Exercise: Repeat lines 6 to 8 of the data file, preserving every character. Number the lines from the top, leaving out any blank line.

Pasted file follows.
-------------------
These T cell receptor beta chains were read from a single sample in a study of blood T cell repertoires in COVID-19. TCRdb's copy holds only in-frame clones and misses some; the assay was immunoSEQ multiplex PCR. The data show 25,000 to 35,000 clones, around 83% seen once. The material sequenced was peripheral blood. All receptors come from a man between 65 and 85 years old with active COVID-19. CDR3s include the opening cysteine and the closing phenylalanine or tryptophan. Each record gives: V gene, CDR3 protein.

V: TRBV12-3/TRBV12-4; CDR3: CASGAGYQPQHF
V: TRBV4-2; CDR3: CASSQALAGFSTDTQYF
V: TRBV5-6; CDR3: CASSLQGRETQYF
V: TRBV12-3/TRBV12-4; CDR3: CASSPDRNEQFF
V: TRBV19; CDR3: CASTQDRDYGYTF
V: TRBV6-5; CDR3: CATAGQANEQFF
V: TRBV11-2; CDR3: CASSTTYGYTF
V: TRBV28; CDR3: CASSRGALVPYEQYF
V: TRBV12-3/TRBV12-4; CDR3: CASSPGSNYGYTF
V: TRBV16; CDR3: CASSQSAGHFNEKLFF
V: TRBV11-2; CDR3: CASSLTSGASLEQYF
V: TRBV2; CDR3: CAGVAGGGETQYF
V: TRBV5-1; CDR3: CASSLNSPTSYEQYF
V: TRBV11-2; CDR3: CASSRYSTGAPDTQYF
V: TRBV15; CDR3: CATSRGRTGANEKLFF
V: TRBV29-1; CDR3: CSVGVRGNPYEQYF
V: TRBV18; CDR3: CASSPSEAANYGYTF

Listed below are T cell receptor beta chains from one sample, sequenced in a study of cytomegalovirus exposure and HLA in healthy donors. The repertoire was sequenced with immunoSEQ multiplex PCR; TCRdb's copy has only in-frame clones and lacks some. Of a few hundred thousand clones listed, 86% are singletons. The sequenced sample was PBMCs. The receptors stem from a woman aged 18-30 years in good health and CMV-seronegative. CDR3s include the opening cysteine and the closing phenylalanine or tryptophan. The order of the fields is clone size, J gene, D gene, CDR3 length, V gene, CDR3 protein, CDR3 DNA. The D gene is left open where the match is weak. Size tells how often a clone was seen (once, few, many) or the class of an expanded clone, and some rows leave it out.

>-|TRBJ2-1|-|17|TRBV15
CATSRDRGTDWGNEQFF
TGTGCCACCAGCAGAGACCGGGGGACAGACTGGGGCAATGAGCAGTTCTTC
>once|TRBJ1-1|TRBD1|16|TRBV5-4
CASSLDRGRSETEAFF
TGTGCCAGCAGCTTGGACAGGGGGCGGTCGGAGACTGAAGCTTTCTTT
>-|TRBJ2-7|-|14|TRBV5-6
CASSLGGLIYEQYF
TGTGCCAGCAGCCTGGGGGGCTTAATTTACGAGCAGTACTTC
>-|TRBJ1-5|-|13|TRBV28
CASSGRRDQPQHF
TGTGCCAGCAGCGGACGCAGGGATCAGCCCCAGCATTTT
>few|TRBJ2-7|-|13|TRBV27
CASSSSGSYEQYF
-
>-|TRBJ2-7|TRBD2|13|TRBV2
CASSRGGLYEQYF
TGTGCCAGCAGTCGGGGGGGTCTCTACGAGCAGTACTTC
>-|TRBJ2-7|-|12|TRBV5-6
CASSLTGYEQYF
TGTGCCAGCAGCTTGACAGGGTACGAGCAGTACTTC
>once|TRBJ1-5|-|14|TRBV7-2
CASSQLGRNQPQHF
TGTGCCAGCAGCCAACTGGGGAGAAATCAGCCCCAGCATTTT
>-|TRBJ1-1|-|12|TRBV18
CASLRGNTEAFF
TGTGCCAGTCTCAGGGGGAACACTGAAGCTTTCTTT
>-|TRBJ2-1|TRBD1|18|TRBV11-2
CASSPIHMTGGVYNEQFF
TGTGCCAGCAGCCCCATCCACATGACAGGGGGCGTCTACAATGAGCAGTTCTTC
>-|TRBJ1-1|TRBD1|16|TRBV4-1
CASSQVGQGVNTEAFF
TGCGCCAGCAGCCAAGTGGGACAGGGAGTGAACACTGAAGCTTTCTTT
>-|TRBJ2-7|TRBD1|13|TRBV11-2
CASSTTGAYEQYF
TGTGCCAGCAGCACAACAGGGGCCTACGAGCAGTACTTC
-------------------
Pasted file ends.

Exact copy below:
V: TRBV19; CDR3: CASTQDRDYGYTF
V: TRBV6-5; CDR3: CATAGQANEQFF
V: TRBV11-2; CDR3: CASSTTYGYTF